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2Thessalonians:  Chapter 3

Setting

Paul ends his letter to the believers at Thessalonica with a prayer request, guidance concerning a Christian's behavior, and his final salutation.

Outline of this chapter

Verses Topic
1-2 Asking for prayer from the Thessalonians
3-5 The Lord's faithfulness
6-10 Words concerning work and Paul's example
11-13 Words concerning busybodies
14-15 A brother's discipline
16-18 Paul's salutation

Asking for prayer from the Thessalonians

In the previous verses in this book, Paul was encouraging the Thessalonians, but now in 2Thessalonians 3:1-2,  he is asking them to pray for him and his team, and pray that they would be effectual in their work in the Lord, 1Thessalonians 5:25.  He is also asking that the message of the Lord would spread rapidly and be honored.  Since Satan had hindered Paul's efforts to return to the congregation at Thessalonians, 1Thessalonians 2:18, Paul also asked for his and his team's deliverance from the wicked.  Paul was under constant attack from Satan and men who did not want the gospel of Christ preached, Acts 18:1-4, Acts 18:9-13.

The Lord's faithfulness

In 2Thessalonians 3:3-5, Paul redirects his attention to the Thessalonians.  Here he draws their attention to the Lord who is faithful.  It is the Lord who continually strengthens them, and protects them from Satan.  Paul affirms his confidence in the Lord that:

  • That the believers at Thessalonica are established in the commandments that Paul taught them, 1Thessalonians 5:12-24
  •   That the Lord will continue to sustain them in these commandments
  • That they would grow in Godís love, and Christís perseverance

Words concerning work and Paul's example

In 2Thessalonians 3:6, Paul is now giving another commandment in the name of the Lord to keep.  He is instructing the church to stay away from a brother who is idle and does not live according to Paulís missionary teamís teachings.  In 2Thessalonians 3:7-10, Paul spends some time writing about idleness, which appears to have been a big problem in this young church.  This was a similar topic that Paul addressed this in his first letter as well, 1Thessalonians 4:11-12, 1Thessalonians 5:14.  Paul uses his team and their behavior while with the Thessalonians as an object lesson for them.

Words concerning busybodies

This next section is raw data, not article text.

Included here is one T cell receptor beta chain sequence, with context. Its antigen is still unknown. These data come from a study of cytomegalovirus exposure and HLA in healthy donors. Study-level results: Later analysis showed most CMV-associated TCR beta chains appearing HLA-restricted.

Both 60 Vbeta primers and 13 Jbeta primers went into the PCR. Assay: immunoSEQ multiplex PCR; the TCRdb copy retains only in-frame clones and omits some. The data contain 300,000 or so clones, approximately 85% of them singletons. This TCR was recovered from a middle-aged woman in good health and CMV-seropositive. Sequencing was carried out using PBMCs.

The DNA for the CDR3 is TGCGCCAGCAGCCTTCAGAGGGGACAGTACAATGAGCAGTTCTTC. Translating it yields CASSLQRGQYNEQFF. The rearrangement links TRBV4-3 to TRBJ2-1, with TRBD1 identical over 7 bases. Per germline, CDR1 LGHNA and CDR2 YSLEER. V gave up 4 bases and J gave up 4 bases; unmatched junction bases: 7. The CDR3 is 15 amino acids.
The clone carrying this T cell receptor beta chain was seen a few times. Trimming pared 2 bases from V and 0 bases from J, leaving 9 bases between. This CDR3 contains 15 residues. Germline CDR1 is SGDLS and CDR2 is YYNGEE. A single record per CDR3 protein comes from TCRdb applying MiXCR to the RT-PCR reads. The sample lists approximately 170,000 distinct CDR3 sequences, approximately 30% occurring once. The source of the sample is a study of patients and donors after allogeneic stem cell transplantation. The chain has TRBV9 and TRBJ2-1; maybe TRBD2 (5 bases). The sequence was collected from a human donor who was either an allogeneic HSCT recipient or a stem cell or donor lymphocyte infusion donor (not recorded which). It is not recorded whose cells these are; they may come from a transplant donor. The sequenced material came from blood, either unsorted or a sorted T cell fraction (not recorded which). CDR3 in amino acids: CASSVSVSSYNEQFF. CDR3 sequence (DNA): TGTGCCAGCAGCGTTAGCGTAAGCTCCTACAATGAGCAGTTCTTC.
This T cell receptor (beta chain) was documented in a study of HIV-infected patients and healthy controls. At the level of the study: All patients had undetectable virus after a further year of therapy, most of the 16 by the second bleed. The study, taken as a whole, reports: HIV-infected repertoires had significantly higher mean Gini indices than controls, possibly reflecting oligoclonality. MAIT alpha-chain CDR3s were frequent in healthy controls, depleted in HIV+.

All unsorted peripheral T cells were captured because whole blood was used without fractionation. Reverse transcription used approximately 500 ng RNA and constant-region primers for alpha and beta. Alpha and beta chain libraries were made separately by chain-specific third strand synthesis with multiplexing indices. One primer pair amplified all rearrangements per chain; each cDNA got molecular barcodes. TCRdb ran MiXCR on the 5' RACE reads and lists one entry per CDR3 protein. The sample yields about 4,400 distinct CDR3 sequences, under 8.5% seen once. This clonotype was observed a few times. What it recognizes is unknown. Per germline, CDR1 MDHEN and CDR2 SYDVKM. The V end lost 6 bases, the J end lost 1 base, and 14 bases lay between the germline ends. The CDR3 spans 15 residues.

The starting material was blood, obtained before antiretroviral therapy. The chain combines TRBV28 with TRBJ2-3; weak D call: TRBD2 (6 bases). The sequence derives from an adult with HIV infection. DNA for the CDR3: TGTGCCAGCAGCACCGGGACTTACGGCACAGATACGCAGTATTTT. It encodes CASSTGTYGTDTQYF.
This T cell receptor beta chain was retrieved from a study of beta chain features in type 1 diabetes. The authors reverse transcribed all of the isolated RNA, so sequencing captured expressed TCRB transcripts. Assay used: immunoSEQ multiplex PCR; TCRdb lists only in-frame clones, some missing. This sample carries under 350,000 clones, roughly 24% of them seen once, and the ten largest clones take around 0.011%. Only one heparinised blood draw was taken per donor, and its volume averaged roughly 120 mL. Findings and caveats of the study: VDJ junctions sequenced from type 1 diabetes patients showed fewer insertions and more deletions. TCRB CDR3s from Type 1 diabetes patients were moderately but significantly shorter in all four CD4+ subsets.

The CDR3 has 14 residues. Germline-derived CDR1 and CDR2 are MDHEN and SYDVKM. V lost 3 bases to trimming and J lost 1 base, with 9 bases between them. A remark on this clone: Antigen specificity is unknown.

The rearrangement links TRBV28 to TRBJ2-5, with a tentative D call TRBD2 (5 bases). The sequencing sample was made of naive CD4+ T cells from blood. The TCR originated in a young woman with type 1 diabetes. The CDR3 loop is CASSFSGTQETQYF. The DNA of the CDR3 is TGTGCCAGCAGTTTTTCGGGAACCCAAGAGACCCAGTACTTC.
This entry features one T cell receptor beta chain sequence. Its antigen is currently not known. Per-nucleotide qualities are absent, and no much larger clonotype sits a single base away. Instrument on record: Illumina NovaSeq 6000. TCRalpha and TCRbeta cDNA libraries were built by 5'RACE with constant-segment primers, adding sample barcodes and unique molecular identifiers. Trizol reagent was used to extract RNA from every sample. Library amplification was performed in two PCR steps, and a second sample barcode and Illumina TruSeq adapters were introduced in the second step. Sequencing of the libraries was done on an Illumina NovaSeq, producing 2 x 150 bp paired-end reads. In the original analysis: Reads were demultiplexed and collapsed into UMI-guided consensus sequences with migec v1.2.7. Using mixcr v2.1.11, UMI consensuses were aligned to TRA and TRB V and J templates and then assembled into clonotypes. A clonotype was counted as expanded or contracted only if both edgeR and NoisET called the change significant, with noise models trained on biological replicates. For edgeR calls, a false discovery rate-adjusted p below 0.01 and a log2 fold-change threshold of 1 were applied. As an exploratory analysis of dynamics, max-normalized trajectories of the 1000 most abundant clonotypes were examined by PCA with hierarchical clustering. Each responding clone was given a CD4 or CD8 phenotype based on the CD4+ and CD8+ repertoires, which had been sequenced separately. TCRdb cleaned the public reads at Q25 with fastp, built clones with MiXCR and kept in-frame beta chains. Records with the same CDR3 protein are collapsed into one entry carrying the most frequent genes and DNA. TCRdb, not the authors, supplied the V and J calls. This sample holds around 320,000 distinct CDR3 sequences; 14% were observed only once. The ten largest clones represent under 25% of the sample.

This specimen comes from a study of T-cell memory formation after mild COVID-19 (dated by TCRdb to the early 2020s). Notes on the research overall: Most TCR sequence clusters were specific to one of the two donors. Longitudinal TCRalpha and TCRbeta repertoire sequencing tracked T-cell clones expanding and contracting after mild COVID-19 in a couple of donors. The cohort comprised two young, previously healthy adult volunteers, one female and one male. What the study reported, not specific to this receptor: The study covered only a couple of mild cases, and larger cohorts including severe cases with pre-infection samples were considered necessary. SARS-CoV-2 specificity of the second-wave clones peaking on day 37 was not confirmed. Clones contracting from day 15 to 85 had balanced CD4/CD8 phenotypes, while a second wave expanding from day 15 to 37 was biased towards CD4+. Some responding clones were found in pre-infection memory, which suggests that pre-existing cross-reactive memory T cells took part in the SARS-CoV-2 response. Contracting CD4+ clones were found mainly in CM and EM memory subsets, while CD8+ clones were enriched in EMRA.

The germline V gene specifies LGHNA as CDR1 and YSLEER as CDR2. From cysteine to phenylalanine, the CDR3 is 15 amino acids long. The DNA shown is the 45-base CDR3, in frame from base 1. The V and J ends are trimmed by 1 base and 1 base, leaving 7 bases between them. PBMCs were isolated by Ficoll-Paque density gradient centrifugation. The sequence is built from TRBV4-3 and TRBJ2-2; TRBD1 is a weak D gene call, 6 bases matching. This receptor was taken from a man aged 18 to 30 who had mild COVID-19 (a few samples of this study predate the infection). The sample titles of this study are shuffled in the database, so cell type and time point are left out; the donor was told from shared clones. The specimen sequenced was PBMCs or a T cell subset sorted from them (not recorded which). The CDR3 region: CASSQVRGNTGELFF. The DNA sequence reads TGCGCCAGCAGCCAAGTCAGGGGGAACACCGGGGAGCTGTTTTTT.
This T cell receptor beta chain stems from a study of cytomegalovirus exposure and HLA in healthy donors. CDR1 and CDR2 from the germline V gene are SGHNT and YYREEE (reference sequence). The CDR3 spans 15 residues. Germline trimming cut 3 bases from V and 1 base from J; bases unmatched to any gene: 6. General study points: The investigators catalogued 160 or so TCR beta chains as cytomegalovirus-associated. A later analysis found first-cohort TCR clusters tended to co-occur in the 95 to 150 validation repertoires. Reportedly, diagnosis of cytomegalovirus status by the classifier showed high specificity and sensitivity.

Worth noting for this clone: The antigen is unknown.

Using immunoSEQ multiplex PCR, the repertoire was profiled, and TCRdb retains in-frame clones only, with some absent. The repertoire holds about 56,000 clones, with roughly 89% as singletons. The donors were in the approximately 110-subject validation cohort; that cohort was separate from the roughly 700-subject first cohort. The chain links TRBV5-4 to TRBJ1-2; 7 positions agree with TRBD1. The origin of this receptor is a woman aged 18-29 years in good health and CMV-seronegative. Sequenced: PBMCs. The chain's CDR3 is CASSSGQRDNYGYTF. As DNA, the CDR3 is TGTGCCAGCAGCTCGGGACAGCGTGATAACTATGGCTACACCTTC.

In 2Thessalonians 3:11-13, Paul gives another commandment to the body of Christ concerning busybodies.  Not only are these people idle, but they are minding the business of others and not taking care of their own business.  Paul is using forceful language, both in the name of Christ and his own positional authority, that of an apostle, to direct those offenders in the Thessalonians' congregation.  He charges them to settle down and to earn their own living. For the rest of the congregation, Paul is encouraging them to never tire of doing right.

A brother's discipline

In 2Thessalonians 3:14-15, Paul writes that there are consequences that will fall upon believers within a congregation if his instructions concerning their behavior within or without the church.  This instruction is directed to the church body and the against the disobedient brother.  Christian brothers of this disobedient brother, need to note the individual, Matthew 18:15-18, to not associate with him so that he would be shamed, 1Corinthians 5:9-13, and to treat him not as an enemy but as a brother, Galatians 6:1-2.

Paul's salutation

In 2Thessalonians 3:16-18 is Paulís salutation to the church.  Here, Paul is asking the Lord to bestow His presence, and peace upon them all, even the disorderly, at all times and in every way.  He is asking for the Lord's complete coverage over them.  Recall that one of the purposes of this letter is that the church had received a forged letter from Paul, so now he is sealing or signing the letter with his own hand, 2Thessalonians 2:1-2, which is a practice he continued in his other letters to other churches, 1Corinthians 16:21, Galatians 6:11, and Colossians 4:18.  Paul ends with, "The grace of out Lord Jesus Christ be with you all.  Amen."


Copyright (c) 2001, 2005, 2008, 2014, J.E. Huntley.  All rights reserved.
last edited August 2014

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